In 1946, Stalin abolished the Ukrainian Catholic Church, killing, imprisoning or exiling all the clergy who refused to convert to Russian Orthodoxy. Since then, an estimated 5 million Catholics in the Ukraine have managed to survive by meeting clandestinely in modern catacombs, while another million believers outside the Soviet Union have been progressively stripped of their autonomy by the policies of recent popes. Last week, for the first time in 50 years, members of the Ukrainian Catholic hierarchy (minus six underground bishops in the U.S.S.R.) assembled in Rome for a secret synod with Pope John Paul II. Officially, they had come to elect a successor to their longtime spiritual leader, Cardinal Josyf Slipyj, 88. Unofficially, however, the synod marked a major triumph of the Roman Curia in its long battle to bend the feisty Ukrainians—the largest group of Eastern Rite Catholics—to the will of Rome.
In a church where the Western, or Latin, Rite is the dominant tradition, the Ukrainians, like other Eastern Rite Catholics (such as the Armenians and Melchites), are regarded by Rome as second-class citizens. Although they are aligned with Rome, Eastern Rite Catholics use icons rather than statues, sing Eastern rather than Western liturgies, ordain married men as priests and have their own traditions of synodal self-government under the leadership of a primate. But ever since the Ukrainians lost their traditional base in the Soviet Union, the Vatican has gradually forced the exiles to give up most of their Eastern prerogatives. Specifically, the Roman Curia has refused to sanction eight previous Ukrainian synods convened by Slipyj in Rome, where the venerable cardinal is treated like a virtual prisoner of the Vatican. And the Curia flatly rejects Slipyj`s claim to the title of Patriarch of the Ukrainian Catholic Church through out the world.
Vatican diplomats contend that an autonomous Ukrainian Catholic Church would stand in the way of their foreign policy in Eastern Europe, and frustrate the Polish Pope’s goal of internal church unity, They argue that the creation of a Ukrainian Catholic patriarchate would seriously jeopardize Rome’s policy of detente with Moscow, which regards the underground church as the chief source and symbol of Ukrainian nationalism. But many exiled Ukrainian nationalists believe that the Vatican is cynically abandoning their beleaguered native church in the vain hope that Moscow will eventually give Rome greater control over the Latin Rite Catholics in Lithuania and other countries under Soviet domination.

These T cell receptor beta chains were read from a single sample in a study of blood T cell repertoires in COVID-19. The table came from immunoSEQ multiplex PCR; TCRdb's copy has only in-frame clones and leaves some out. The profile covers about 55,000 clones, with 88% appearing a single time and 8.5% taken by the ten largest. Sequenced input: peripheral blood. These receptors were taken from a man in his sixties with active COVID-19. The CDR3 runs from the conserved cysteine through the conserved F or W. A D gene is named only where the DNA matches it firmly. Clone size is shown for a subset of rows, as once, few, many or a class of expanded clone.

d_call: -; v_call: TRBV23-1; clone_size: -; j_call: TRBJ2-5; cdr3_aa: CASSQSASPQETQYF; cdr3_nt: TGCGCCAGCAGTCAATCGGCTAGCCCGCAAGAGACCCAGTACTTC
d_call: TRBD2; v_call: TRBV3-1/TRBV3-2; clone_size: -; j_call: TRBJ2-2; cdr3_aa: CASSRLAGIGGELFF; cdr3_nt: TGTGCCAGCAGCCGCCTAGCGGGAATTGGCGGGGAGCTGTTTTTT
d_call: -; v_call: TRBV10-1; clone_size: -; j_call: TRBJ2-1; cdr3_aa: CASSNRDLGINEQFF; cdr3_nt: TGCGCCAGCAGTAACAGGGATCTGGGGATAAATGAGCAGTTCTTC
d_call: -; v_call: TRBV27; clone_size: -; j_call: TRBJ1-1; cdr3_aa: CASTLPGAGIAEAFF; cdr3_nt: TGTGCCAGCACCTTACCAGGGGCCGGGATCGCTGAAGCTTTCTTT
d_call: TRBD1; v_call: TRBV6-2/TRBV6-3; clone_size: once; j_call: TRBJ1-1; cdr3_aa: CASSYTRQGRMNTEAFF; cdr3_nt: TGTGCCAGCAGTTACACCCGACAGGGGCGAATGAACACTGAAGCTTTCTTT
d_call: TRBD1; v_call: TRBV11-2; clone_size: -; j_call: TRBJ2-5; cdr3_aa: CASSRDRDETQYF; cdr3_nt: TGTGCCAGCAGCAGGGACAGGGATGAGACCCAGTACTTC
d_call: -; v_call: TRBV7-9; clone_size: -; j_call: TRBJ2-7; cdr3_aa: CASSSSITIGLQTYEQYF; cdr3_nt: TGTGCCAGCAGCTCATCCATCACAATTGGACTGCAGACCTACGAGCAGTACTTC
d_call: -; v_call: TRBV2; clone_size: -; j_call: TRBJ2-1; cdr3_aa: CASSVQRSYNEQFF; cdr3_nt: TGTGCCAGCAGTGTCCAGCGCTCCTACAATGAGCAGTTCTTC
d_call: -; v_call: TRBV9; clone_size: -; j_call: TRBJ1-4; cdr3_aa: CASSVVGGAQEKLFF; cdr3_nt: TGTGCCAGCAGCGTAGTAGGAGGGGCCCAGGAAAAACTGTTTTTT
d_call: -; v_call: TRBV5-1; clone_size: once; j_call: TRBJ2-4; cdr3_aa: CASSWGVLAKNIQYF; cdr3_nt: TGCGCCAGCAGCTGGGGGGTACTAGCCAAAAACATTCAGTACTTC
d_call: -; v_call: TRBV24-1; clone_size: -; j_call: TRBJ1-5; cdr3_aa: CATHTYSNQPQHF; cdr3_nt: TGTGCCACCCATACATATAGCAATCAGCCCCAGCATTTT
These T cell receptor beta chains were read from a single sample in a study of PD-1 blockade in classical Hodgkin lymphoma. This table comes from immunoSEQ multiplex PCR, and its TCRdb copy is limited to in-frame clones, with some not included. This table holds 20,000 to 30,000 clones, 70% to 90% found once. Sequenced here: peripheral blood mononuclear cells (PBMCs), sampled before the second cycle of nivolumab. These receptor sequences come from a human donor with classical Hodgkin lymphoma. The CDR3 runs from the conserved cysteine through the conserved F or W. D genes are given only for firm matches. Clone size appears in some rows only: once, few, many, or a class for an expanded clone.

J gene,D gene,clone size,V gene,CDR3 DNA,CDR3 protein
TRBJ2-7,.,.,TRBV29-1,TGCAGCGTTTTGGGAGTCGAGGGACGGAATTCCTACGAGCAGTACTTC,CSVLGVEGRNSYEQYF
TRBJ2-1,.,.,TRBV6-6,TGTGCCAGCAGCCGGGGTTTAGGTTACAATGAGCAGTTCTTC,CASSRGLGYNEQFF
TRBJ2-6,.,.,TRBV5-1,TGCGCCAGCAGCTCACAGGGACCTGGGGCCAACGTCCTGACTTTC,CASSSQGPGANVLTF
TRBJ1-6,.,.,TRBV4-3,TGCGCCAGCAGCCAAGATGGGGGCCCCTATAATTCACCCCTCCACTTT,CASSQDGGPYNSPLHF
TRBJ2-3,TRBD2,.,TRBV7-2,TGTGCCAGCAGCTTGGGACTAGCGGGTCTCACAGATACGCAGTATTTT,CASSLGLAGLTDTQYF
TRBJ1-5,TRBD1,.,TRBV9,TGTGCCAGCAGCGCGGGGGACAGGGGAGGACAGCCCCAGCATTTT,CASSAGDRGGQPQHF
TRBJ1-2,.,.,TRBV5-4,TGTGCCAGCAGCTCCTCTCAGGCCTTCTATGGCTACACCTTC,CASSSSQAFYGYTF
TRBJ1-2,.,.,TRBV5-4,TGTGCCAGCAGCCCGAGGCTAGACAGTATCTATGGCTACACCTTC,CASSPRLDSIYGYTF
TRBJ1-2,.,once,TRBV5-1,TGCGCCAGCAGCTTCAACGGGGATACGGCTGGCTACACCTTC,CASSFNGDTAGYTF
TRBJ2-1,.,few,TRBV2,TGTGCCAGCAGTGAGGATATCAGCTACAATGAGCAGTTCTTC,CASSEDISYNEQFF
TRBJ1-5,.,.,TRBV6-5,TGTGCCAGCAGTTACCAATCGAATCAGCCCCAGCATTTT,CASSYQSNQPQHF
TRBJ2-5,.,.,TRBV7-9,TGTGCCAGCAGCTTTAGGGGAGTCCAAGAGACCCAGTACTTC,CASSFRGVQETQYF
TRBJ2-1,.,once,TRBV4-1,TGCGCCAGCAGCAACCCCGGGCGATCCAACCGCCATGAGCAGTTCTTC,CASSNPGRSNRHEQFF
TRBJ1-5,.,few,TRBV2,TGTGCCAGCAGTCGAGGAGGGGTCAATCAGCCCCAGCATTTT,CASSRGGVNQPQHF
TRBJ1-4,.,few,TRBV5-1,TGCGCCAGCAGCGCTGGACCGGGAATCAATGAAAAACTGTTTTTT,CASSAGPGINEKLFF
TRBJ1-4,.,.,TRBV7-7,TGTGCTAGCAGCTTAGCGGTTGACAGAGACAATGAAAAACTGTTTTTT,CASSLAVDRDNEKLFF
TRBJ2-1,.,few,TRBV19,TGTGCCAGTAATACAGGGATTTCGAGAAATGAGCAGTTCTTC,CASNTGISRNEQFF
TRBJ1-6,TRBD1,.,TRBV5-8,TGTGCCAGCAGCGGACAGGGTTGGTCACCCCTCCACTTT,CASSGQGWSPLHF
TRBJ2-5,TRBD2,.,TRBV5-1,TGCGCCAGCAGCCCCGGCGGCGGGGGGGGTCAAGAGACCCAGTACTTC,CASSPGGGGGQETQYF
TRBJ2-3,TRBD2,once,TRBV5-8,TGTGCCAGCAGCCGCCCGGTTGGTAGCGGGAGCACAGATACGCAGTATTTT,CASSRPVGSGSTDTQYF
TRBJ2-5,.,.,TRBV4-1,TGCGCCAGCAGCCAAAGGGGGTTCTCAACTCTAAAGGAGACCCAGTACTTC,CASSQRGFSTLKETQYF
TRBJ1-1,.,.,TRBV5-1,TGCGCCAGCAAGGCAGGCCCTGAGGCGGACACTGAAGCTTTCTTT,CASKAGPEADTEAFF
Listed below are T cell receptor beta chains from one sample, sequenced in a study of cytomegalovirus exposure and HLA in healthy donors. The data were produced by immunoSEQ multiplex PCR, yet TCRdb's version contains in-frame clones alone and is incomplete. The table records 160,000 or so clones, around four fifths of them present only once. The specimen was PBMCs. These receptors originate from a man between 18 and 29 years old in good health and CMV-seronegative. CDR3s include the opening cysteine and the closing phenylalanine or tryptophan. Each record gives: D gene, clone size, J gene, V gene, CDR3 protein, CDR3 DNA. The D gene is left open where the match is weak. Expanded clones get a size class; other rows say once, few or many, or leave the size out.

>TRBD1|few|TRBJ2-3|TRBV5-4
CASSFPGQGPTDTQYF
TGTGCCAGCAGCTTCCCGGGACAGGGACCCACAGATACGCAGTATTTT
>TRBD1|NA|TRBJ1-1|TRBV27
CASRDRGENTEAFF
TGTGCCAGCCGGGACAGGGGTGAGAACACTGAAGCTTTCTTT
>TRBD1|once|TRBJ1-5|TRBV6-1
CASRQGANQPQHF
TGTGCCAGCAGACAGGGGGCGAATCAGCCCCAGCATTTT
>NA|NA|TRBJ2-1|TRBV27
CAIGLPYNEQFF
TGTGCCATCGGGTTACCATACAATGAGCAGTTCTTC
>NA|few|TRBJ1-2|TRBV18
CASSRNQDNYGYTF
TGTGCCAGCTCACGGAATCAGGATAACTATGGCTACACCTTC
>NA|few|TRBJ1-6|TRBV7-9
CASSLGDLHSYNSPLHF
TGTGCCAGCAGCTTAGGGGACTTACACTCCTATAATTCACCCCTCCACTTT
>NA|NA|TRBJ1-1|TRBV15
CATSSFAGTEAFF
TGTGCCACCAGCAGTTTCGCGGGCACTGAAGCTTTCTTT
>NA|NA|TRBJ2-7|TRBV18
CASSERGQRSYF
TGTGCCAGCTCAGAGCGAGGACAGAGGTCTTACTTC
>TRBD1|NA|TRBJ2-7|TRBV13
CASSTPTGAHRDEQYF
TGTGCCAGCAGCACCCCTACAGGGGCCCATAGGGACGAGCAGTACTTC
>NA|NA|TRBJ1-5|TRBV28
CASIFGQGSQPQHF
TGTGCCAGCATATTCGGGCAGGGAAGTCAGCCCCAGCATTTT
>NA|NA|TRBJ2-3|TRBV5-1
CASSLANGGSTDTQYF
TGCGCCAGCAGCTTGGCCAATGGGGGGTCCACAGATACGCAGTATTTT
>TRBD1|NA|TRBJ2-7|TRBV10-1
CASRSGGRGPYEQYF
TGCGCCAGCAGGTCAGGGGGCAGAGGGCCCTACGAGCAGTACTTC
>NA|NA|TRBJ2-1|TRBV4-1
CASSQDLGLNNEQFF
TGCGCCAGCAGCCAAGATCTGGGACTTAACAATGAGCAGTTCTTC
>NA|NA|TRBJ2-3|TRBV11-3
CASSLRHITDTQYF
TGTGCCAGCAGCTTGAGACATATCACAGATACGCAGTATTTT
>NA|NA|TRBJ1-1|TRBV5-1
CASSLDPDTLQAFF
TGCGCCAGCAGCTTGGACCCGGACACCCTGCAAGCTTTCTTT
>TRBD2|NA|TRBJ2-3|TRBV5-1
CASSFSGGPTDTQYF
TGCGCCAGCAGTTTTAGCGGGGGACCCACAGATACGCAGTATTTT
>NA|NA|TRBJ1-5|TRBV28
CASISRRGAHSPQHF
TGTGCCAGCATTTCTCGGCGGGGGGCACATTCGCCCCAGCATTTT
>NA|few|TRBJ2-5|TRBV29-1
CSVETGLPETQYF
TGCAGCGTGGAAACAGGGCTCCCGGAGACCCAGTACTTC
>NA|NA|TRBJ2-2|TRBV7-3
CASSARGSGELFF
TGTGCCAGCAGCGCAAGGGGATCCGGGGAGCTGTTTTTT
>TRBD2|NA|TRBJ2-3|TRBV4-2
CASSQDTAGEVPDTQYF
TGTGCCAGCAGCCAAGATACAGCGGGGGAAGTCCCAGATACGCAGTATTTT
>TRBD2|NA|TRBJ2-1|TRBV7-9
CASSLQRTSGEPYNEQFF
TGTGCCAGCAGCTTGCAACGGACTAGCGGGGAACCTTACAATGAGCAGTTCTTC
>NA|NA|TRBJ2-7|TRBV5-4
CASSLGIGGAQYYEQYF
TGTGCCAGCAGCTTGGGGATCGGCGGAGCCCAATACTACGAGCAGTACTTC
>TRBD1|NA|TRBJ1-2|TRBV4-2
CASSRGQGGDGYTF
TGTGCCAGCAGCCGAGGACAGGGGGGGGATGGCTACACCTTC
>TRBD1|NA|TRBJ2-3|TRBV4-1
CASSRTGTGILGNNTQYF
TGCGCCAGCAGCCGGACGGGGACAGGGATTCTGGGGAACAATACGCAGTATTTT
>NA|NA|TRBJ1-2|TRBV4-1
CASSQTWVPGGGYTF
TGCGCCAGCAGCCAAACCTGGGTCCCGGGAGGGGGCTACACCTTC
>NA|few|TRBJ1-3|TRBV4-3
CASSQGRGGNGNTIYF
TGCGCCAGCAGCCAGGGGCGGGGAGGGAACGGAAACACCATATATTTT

‘Brothers’: With the advent of a staunchly anti-Communist Pope, many Ukrainians were expecting a reversal of policy. But once again John Paul II confounded expectations. Shortly before the start of last week’s synod, a Vatican delegation assured Russian Orthodox churchmen that the Pope would do nothing to advance the Ukrainians’ cause. That assurance was later confirmed by the Pontiff himself when he instructed the assembled bishops—in fluent Ukrainian—not to antagonize the Russian Orthodox believers but to accept them as «brothers in the common faith of Christ.»
In a separate, emotional plea to his fellow bishops, Slipyj made one last pitch for a strong successor who would provide «the unifying element for all our faithful, in the Ukraine and among the emigrants.» Instead, the Pope chose from among three nominees Metropolitan Myroslav Ivan Lubachivsky, 66, who had been a little-known chaplain to nuns in the U.S. until last year, when the Pope personally appointed him Ukrainian Archbishop of Philadelphia. The Pope’s message to all Ukrainian Catholics was clear. Henceforth, the Vatican will directly control the Ukrainian Church and see to it that no one as powerful and popular as Slipyj emerges as their leader.
KENNETH L. WOODWARD with RITА DALLAS in Rome and ELOISE SALHOLZ in New York